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Meet 15 candidates running for the D.C. State Board of Education

But while these nonpartisan positions wield little power, they have become symbolic battlegrounds over the future of public education — and the members of the board have emerged as visible education advocates in the city.

Some of the issues dividing the board are mayoral control and, of course, how schools should safely reopen. They also have different opinions on the five-star rating system of schools. The ratings — part of a broader school report card — aim to make school data more accessible. But critics fear the reliance on test scores will reserve the highest accolades for schools that educate the city’s wealthiest students and give paltry ratings to schools that serve the District’s vulnerable children.

This election cycle has drawn nearly 20 candidates for five open seats. (Frazier O’Leary, who holds the Ward 4 seat, is running for reelection unopposed.) And the candidates have attracted tens of thousands of dollars in donations from across the country.

These profiles are based on candidates’ answers in interviews and have been edited for space and clarity.

Ward 2

Allister Chang, 30, is fellow at Halcyon, a nonprofit incubator. Chang is a visiting researcher at the United Nations Educational, Scientific and Cultural Organization.

Opinion of mayoral control: We need to develop a plan for how we move the State Board of Education from a symbolic role to a more meaningful role for residents. 

Opinion of five-star rating: The top-rated schools tend to serve the students from wealthiest families. We need to improve how we collect and analyze data so we are not penalizing teachers and schools for educating students who come from “at-risk” backgrounds. 

Do you agree with the mayor’s November school reopening plan? We need to offer more outdoor options, given that teachers do not feel comfortable going back to buildings because they don’t know whether HVAC systems will be up to par.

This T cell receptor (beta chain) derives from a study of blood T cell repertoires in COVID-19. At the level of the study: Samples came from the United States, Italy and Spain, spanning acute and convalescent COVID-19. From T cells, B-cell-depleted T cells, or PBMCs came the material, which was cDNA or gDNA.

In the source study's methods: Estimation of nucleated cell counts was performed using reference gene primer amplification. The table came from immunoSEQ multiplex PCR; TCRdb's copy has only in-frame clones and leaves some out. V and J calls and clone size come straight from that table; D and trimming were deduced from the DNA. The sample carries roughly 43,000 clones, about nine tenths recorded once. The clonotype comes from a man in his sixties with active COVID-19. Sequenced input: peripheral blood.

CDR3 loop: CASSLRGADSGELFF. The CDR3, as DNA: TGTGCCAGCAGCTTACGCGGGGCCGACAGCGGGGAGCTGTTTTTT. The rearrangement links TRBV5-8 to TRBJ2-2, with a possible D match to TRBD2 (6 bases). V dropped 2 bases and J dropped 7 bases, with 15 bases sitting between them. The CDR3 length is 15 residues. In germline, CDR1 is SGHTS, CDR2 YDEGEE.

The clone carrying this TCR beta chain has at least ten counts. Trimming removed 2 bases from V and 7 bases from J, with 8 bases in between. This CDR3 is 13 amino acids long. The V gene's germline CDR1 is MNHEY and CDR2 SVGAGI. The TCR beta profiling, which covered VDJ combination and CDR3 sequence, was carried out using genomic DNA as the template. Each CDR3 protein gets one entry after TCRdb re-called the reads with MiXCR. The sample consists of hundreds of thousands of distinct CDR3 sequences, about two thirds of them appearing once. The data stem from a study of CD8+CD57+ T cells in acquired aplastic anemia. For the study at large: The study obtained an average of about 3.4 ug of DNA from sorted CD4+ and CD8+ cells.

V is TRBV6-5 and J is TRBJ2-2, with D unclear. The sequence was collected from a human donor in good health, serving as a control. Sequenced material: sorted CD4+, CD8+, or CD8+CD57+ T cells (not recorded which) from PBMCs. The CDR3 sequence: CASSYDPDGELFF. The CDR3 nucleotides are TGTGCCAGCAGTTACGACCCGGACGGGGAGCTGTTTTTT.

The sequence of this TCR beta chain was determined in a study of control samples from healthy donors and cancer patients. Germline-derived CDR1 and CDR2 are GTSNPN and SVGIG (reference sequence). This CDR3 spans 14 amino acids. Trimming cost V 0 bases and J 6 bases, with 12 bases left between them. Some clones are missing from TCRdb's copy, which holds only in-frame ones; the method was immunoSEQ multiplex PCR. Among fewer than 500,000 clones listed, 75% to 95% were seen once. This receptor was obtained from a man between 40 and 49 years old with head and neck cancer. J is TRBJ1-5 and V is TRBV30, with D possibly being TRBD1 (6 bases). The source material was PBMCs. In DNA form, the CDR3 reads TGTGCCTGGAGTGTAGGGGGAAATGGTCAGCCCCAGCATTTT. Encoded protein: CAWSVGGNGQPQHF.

Biggest issue in your ward: My top priority is that every student is equipped with 21st-century literacy. 

Christopher Etesse, 47, runs a cybersecurity boot camp company that partners with universities.

Opinion of mayoral control: I am in favor of mayoral control.

Opinion of five-star rating: The more data you have, the more you can improve.

Do you agree with the mayor’s November school reopening plan? I am in favor of reopening all schools immediately with safety precautions. 

Biggest issue in your ward: I have worked in education technology for 20 years. My goal in running is that I believe I can be helpful to the entire district because of my experience in virtual learning worldwide.

James Harnett, 22, is a senior at George Washington University and the chair of Advisory Neighborhood Commission 2A.

Opinion of mayoral control: It does not serve our students.

Opinion of five-star rating system: It’s really important we move away from an emphasis on standardized testing. A one-star evaluation devalues and dehumanizes students who attend a one-star school.

Do you agree with the mayor’s November school reopening plan?

Planet Mars is at its ‘biggest and brightest’

Mars pictured by Damian Peach on 30 September
In all its glory: Mars pictured by Damian Peach on 30 September

Get out there and look up!

Mars is at its biggest and brightest right now as the Red Planet lines up with Earth on the same side of the Sun.